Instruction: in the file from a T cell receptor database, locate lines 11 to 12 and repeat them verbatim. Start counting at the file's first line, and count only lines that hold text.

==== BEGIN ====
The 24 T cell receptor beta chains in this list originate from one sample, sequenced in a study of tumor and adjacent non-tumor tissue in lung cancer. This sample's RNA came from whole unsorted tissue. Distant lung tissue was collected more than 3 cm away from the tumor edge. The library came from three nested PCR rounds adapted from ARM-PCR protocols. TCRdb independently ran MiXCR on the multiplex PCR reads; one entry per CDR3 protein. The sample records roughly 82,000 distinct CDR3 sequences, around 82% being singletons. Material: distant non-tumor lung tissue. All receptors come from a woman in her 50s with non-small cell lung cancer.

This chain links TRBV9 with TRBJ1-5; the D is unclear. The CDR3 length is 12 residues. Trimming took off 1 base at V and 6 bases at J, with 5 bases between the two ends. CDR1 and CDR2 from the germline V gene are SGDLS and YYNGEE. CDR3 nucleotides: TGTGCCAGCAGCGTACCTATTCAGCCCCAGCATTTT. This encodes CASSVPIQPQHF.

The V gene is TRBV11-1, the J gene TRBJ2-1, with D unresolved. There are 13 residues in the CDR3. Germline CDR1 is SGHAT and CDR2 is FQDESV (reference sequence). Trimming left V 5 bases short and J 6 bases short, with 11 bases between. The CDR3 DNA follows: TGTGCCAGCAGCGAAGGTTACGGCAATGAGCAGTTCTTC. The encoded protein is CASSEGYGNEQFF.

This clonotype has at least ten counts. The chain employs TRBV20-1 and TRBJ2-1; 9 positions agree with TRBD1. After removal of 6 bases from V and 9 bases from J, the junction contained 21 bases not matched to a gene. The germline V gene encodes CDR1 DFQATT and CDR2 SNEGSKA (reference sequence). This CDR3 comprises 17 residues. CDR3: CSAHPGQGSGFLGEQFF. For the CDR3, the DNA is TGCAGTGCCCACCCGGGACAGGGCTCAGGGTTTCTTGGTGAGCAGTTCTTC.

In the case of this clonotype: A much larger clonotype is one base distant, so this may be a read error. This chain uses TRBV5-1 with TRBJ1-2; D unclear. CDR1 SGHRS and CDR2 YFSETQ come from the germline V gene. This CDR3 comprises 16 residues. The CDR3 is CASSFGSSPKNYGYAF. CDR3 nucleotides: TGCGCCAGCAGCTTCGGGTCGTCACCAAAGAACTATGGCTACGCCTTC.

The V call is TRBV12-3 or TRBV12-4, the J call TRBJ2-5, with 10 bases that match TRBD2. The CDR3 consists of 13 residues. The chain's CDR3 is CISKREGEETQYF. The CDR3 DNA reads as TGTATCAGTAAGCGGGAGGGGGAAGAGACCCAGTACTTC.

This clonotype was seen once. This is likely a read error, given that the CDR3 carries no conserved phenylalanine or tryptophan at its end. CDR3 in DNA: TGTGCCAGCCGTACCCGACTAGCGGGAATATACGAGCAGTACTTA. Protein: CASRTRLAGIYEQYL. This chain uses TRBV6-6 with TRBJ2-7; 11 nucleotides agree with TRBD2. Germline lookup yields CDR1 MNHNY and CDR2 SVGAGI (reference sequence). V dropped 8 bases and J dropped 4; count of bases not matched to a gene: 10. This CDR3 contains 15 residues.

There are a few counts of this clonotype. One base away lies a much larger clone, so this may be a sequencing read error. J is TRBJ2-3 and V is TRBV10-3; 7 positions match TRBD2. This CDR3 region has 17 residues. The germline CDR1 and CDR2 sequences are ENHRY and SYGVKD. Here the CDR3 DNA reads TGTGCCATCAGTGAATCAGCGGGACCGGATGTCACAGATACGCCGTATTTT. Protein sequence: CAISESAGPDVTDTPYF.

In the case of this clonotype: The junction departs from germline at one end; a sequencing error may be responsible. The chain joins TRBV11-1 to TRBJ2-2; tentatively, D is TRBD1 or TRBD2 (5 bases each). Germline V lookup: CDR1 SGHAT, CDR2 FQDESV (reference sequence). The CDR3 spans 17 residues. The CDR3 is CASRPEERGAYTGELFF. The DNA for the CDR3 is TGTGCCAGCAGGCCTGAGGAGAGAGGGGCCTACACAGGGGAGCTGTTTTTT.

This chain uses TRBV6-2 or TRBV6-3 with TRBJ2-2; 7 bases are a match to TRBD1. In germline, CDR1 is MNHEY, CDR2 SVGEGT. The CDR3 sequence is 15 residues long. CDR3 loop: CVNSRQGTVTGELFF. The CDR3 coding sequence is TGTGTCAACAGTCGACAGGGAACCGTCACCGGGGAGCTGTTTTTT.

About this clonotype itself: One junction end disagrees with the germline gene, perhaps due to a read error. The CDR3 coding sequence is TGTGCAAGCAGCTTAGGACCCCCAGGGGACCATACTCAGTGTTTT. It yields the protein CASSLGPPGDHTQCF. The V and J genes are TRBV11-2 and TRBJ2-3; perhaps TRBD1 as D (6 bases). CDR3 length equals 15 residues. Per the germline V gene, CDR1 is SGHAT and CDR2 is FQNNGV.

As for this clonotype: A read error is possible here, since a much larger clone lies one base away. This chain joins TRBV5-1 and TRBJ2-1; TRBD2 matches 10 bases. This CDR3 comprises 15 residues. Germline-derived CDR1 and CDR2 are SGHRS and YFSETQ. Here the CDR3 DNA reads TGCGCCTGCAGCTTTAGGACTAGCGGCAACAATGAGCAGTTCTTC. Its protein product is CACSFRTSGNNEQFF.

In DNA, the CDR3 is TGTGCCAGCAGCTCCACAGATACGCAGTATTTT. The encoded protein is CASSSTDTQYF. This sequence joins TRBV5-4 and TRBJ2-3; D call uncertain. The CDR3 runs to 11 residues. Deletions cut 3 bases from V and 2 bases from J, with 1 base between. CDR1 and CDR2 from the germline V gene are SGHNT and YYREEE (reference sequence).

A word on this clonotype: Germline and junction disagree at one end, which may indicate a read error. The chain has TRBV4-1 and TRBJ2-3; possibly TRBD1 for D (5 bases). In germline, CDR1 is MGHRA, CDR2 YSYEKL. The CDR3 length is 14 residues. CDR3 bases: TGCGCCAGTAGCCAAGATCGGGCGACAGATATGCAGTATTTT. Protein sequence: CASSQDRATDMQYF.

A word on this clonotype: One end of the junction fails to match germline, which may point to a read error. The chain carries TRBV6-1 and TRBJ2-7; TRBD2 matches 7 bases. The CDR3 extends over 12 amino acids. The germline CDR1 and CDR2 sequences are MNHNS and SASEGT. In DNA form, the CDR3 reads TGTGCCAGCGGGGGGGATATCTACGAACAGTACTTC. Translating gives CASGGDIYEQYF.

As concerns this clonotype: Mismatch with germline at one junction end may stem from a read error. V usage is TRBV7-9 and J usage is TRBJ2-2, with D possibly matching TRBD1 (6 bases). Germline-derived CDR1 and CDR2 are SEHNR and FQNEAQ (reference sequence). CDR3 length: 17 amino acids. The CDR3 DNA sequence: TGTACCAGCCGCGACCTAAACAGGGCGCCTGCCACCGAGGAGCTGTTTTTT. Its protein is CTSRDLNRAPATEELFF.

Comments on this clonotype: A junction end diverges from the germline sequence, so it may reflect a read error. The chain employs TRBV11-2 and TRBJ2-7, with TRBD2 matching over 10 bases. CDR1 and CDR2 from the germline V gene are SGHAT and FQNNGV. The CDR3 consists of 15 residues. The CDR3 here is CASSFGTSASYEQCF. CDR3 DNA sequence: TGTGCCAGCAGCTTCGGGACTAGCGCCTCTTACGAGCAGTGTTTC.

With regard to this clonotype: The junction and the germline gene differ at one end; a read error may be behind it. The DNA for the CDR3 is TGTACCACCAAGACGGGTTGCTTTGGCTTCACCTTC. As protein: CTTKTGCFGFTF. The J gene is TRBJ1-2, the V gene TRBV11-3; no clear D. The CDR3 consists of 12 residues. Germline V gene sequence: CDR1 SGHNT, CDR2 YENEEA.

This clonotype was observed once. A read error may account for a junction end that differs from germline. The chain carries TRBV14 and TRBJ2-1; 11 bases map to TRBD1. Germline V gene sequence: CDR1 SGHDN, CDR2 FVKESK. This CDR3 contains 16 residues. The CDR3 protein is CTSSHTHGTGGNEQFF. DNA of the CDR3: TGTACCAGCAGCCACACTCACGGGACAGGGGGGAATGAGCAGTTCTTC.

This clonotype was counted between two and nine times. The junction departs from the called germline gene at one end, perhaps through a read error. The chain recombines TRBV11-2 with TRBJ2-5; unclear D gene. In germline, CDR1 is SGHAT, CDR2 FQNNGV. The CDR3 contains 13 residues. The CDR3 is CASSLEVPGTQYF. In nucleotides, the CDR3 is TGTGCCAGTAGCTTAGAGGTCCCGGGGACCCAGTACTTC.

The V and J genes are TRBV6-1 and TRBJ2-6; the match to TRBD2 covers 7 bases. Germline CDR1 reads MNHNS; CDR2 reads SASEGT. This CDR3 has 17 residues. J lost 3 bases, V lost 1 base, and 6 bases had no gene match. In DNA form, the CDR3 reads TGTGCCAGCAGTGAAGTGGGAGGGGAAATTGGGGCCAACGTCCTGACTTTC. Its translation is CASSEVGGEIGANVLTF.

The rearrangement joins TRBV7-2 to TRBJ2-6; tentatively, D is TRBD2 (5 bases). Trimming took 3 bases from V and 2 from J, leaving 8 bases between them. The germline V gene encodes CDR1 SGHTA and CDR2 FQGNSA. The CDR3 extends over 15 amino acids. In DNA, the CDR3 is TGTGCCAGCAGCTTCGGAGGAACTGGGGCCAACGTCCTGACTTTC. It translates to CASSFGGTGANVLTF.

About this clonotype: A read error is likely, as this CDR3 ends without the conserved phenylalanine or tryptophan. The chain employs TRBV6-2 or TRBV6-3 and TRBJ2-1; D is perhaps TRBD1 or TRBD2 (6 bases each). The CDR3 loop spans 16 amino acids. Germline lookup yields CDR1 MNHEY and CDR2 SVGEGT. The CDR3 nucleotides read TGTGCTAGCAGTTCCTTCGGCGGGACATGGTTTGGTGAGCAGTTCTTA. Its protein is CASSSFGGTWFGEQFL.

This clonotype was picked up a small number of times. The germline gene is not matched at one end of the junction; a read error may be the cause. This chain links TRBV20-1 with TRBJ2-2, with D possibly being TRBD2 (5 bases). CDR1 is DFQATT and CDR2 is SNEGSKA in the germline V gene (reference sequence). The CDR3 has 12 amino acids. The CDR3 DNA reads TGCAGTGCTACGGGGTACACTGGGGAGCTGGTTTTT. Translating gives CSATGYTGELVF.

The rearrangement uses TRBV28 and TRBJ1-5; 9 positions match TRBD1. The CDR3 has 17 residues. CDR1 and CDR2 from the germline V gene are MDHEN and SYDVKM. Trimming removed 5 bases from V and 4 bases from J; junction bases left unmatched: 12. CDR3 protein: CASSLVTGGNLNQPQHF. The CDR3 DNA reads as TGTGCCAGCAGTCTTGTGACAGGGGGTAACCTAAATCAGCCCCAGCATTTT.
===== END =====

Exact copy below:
About this clonotype itself: One junction end disagrees with the germline gene, perhaps due to a read error. The CDR3 coding sequence is TGTGCAAGCAGCTTAGGACCCCCAGGGGACCATACTCAGTGTTTT. It yields the protein CASSLGPPGDHTQCF. The V and J genes are TRBV11-2 and TRBJ2-3; perhaps TRBD1 as D (6 bases). CDR3 length equals 15 residues. Per the germline V gene, CDR1 is SGHAT and CDR2 is FQNNGV.

As for this clonotype: A read error is possible here, since a much larger clone lies one base away. This chain joins TRBV5-1 and TRBJ2-1; TRBD2 matches 10 bases. This CDR3 comprises 15 residues. Germline-derived CDR1 and CDR2 are SGHRS and YFSETQ. Here the CDR3 DNA reads TGCGCCTGCAGCTTTAGGACTAGCGGCAACAATGAGCAGTTCTTC. Its protein product is CACSFRTSGNNEQFF.